Africa and Shifting Global Power Relationships

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dc.contributor.author Munene, Macharia
dc.date.accessioned 2015-06-22T16:00:20Z
dc.date.available 2015-06-22T16:00:20Z
dc.date.issued 2005
dc.identifier.uri http://erepo.usiu.ac.ke/11732/362
dc.description An Article by Macharia Munene, School of Humanities & Social Sciences, USIU in The Fletcher Forum of World Affairs en_US
dc.description.abstract The last 10 years have brought unexpected shifts in global power relationships as traditionally powerful states have lost legitimacy and ceded authority to new players. The power of the United States and United Kingdom (UK) seems to be in decline since having defied the United Nations by attacking Iraq without UN approval. The United States and UK lost the respect of other states and the moral authority to lead. On the other hand, France, in upholding the ideals of the UN, has gained global influence. Some African countries, like South Africa and Kenya, also benefited from insisting on respect for the UN. South African leader Nelson Mandel's authoritative voice was able to erode the U.S.-UK military arguments because he derived power from his ethical and moral standing, rather than from military prominence. His criticism encouraged people across the globe to openly oppose the Anglo-American invasion of Iraq. After Mandela criticized countries whose leaders disappointingly "just keep quiet when the U.S. wants to sideline the UN," French, German, and even Russian opposition to the Bush-Blair designs on Iraq became more apparent.1 When the United States and the UK decided to invade Iraq without convincing reasons for doing so, many countries were opposed to the action, but some were afraid to speak out.' Among the countries whose leaders wanted to keep quiet was Japan, at a time when the Japanese people wished their government would be as defiant as the governments of France and Germany. France and Germany refused to go along with the United States and the UK because their concerns about morality, ethics, and reputation dictated otherwise. The French in particular appeared to enjoy defying the Anglo-American effort to manipulate the UN to legitimize their attack on Iraq. France resented playing second fiddle to the United States and the UK. The Iraq issue offered France a chance to overshadow both the British and the Americans in terms of influence and credibility and to offer itself as an alternative-around which other countries could rally to the Anglo-American hegemony. The conflict over Iraq was the latest issue in the contest for global influence. The feud had intensified after the Cold War, with the French resenting an imposition of an American hegemony detrimental to French interests. "The U.S.," President Jacques Chirac asserted in 1998, "has the pretension to want to direct everything, it wants to rule the whole world."' In attempting to impose its New World Order, the United States was stealing French clients and promoting self-determination and democratization in the French sphere of influence, thus undermining French interests. France then tried to retaliate by infiltrating the U.S. sphere of influence through the organization of Euro-Latin American conferences.4 By opposing American saber-rattling over Iraq, France emerged as a reasonable leader ready to use its veto power to save the UN from committing a moral blunder. en_US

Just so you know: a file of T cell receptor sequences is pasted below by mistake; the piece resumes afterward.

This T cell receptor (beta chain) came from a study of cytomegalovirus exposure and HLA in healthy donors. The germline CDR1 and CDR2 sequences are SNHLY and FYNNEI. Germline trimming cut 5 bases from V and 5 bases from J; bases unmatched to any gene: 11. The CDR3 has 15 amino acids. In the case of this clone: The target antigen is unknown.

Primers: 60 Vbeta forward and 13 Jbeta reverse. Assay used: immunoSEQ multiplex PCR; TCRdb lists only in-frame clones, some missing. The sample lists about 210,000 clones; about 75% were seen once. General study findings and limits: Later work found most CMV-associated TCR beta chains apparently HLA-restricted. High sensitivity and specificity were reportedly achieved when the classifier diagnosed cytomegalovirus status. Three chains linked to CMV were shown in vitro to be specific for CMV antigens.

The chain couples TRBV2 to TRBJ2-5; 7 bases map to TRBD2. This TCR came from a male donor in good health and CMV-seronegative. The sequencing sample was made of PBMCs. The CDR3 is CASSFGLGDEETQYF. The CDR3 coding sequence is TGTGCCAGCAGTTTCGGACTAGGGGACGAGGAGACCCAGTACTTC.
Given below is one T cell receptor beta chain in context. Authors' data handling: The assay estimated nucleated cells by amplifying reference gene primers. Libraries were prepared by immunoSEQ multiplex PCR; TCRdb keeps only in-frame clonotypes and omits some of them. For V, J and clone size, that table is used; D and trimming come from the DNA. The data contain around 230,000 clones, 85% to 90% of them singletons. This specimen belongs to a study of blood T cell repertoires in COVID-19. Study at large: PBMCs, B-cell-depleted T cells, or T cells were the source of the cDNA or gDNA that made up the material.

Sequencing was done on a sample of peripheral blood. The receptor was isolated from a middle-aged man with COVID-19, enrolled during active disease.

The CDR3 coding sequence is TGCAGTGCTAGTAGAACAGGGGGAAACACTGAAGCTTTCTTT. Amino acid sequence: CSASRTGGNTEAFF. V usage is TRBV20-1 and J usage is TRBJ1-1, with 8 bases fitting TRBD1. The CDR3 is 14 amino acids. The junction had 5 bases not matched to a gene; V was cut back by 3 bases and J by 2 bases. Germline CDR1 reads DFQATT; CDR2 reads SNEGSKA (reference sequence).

dc.publisher The Fletcher Forum of World Affairs en_US
dc.subject Africa en_US
dc.subject Global Power en_US
dc.title Africa and Shifting Global Power Relationships en_US
dc.type Article en_US

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